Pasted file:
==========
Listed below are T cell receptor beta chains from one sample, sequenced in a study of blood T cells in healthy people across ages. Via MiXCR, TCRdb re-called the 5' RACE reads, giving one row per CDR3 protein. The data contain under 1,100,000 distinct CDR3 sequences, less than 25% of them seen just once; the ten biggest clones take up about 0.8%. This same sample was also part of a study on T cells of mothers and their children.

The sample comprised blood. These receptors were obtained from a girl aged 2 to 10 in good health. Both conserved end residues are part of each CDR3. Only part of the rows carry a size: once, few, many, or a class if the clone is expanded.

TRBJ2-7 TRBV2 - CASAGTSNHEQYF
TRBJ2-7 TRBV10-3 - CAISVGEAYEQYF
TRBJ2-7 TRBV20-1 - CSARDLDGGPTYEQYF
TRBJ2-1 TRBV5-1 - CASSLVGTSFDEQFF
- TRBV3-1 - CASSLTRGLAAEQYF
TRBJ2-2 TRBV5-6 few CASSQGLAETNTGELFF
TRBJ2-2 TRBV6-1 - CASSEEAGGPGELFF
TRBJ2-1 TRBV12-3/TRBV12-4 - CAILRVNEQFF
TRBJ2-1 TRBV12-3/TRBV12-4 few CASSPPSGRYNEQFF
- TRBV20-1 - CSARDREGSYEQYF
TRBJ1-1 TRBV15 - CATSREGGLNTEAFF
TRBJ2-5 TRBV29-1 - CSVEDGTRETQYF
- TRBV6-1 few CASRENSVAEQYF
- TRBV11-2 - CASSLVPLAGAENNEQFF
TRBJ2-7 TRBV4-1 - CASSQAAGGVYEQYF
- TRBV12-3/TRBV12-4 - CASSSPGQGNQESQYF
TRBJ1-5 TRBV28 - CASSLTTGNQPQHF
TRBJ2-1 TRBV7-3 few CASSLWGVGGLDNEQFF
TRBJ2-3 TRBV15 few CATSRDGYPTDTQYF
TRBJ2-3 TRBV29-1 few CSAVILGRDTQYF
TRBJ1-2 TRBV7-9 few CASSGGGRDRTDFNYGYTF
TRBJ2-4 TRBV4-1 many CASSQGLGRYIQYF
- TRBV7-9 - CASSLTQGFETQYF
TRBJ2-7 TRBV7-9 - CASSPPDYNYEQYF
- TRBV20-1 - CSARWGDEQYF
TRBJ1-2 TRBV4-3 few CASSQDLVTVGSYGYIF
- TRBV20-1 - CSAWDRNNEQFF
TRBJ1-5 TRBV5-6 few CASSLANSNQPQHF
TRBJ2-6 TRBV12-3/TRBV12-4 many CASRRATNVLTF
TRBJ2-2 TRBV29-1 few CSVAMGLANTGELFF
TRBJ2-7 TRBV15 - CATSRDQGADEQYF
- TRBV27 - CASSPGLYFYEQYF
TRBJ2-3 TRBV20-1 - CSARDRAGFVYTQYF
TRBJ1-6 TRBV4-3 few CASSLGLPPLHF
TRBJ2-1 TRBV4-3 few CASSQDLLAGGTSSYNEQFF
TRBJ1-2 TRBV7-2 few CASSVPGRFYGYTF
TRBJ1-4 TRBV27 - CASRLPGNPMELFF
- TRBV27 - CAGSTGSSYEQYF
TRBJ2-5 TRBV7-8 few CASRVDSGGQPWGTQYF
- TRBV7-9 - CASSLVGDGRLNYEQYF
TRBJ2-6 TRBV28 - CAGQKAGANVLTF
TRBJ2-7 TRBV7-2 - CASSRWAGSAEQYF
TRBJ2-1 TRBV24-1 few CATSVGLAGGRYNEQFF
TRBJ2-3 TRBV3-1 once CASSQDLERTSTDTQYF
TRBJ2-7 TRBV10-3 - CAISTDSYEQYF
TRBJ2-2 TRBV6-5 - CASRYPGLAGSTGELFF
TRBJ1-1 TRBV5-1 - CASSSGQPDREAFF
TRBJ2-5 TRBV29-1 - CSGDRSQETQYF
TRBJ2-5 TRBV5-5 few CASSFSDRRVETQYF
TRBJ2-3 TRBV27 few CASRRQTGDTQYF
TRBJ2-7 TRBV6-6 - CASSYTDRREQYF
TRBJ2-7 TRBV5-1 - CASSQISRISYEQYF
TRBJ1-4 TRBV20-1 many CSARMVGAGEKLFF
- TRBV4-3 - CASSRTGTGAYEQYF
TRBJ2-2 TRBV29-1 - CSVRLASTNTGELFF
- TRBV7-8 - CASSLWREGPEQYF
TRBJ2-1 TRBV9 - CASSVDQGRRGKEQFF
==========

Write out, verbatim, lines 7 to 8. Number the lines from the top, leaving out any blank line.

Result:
- TRBV3-1 - CASSLTRGLAAEQYF
TRBJ2-2 TRBV5-6 few CASSQGLAETNTGELFF